"We ordinarily make no attempt to buy equities for anticipated favorable stock price behavior in the short term. In fact, if their business experience continues to satisfy us, we welcome lower market prices of stocks we own as an opportunity to acquire even more of a good thing at a better price." -- Warren Buffett, 1977 Berkshire Hathaway Letter to Shareholders
For most investors, there's nothing more frustrating than seeing red numbers on your brokerage account homepage, showing that your stocks are down. But according to Berkshire Hathaway (NYSE:BRK.A) (NYSE:BRK.B) chairman Warren Buffett, this reaction is totally irrational.
Instead, Warren Buffett loves seeing red numbers when he looks at his stock portfolio. That's because he is a long-term investor. Only short-term investors or traders have to worry about sudden drops in the stock market. Once you approach investing with the mind-set of a long-term business owner, you'll never feel the same way about stock market fluctuations.
Buffett's strategy: buy and hold forever
Warren Buffett's point in the quote reproduced above is that he -- and by extension, Berkshire Hathaway -- is always looking for good deals on great businesses. Buffett will only buy stock in a company if he is very confident about its long-term prospects. As long as he remains convinced that a business is creating value, he will hold on to his shares.
This is why many people describe Buffett's investing style as "buy and hold forever". However, if Buffett is really planning to hold a stock forever -- or even just 20-30 years -- he doesn't need to worry if it suddenly plunges the day after he buys it. He still has decades to recoup his losses.
In fact, since Berkshire Hathaway generates money for investment every year, Buffett loves to see his stocks suddenly plunge for no reason. It creates an opportunity to buy even more shares at a better price than was previously available. Buffett has usually been pretty good about following his own advice -- as his investment in Wells Fargo (NYSE:WFC) shows.
The making of a Buffett superstar stock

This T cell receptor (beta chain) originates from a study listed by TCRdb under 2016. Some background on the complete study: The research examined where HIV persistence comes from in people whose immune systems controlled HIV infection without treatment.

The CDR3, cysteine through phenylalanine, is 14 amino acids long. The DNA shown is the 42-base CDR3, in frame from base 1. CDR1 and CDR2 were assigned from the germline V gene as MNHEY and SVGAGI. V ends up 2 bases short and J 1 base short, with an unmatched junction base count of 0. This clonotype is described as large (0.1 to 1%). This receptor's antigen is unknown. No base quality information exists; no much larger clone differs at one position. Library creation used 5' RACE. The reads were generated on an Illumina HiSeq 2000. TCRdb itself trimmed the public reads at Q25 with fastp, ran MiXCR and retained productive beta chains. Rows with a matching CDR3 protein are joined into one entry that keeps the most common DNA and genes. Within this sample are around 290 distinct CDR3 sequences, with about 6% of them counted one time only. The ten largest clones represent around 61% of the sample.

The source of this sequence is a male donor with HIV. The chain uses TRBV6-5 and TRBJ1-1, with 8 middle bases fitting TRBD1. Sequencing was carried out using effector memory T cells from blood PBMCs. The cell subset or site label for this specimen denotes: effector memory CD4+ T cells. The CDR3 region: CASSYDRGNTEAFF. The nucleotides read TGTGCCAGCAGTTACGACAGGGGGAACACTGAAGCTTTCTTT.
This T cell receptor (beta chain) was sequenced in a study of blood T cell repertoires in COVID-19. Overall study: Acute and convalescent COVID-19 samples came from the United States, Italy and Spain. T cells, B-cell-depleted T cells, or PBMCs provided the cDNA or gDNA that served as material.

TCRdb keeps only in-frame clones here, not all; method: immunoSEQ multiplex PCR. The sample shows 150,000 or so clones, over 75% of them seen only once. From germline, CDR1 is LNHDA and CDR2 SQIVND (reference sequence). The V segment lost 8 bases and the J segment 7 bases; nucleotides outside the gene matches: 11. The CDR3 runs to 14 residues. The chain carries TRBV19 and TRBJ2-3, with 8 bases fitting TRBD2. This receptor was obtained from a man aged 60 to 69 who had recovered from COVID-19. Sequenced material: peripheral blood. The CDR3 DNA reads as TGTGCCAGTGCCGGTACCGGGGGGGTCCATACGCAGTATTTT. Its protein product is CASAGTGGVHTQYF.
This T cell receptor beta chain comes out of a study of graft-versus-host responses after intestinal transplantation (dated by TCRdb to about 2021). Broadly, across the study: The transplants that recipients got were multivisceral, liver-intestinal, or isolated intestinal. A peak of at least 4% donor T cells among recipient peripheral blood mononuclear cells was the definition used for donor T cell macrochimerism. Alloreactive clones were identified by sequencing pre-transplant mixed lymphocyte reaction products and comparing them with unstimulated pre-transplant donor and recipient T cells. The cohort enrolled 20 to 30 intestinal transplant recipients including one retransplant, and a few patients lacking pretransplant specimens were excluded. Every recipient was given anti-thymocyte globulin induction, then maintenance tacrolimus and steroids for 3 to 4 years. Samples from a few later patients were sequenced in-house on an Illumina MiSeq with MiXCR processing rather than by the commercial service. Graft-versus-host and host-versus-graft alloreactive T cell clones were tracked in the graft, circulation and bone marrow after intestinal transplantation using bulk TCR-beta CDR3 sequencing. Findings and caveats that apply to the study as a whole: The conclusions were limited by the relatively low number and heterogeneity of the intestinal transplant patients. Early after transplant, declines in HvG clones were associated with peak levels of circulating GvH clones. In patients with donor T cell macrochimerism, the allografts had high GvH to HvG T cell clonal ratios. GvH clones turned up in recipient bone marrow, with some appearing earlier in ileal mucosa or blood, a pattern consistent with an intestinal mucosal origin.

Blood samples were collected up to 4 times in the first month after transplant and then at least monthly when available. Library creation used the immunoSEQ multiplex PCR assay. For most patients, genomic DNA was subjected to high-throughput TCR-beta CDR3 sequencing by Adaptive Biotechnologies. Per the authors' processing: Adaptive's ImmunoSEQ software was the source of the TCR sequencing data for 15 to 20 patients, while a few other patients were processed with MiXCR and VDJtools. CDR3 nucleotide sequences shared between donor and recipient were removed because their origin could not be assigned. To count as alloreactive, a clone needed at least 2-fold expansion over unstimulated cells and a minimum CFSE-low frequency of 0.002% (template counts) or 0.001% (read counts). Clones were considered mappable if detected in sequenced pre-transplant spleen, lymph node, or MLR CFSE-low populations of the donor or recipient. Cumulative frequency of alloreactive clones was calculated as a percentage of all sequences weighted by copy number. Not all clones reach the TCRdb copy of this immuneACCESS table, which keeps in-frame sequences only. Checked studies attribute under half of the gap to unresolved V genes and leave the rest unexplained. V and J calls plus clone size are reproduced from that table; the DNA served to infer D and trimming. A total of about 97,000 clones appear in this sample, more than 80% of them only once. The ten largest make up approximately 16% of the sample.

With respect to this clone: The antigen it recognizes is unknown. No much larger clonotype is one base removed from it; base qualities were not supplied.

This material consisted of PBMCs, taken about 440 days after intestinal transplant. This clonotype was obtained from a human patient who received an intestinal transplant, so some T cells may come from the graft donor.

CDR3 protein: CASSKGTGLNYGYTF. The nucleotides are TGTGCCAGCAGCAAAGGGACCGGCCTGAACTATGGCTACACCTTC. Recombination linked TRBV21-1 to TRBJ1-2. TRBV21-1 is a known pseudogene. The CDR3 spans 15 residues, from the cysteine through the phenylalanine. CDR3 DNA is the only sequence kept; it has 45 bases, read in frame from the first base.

Buffett began buying stock in Wells Fargo in 1990 at a time when most investors were fleeing bank stocks due to the fallout of the savings-and-loan crisis. He didn't have very good timing. In fact, Wells Fargo shares dropped almost 50% within a few months after Berkshire Hathaway first invested in the company.
Many investors would have panicked in that situation. However, Buffett followed through on his long-term strategy. He thought the stock was cheap at its highs in mid-1990, making it absurdly cheap by the time it bottomed out in the fall.
Not surprisingly, Buffett's patience paid off in a big way. Berkshire Hathaway still holds Wells Fargo stock -- in fact, it's Berkshire's biggest investment. Including dividends, Wells Fargo's total shareholder return is more than 3000% since its 1990 peak.
However, for the shares that Buffett bought after the sell-off, he is enjoying an even bigger 5,000% gain right now. No wonder why Buffett is happy when his stocks crash!
Are you buying or selling?
There are some things Warren Buffett can do that are hard to replicate as an ordinary investor. Staying calm in the face of big stock market drops isn't necessarily one of them. The only people who need to worry when the stock market crashes are those who need to sell soon.
Buffett returned to this point two decades later in another shareholder letter, writing: "... [S]mile when you read a headline that says 'Investors lose as market falls.' Edit it in your mind to 'Disinvestors lose as market falls— but investors gain.' Though writers often forget this truism, there is a buyer for every seller and what hurts one necessarily helps the other."
If you're saving for retirement, the best strategy is to save a little every year starting when you're young. If you're putting some money into the market each year, you're an investor, not a "disinvestor". Sometimes you'll be buying the peaks -- but other times you will be buying the dips. The bigger the dip, the better off you'll be in the long run.
Even if you are 50 years old today, you still have 15-20 years before you'll need to start draining your retirement accounts in earnest. That gives you plenty of time to ride out short-term stock market gyrations. (Just consider that 15 years after he first invested in Wells Fargo, Buffett was sitting on a 15-bagger: despite the 40% drop he endured during the first few months of his investment.)
Foolish bottom line
Thus, once you commit to investing in high-performing companies and not selling them, stock market drops suddenly become opportunities rather than problems.
Following this piece of Warren Buffett's wisdom is simple enough; it just requires willpower and a change of perspective. Not only is it likely to produce better long-term investment returns; it will also give you peace of mind.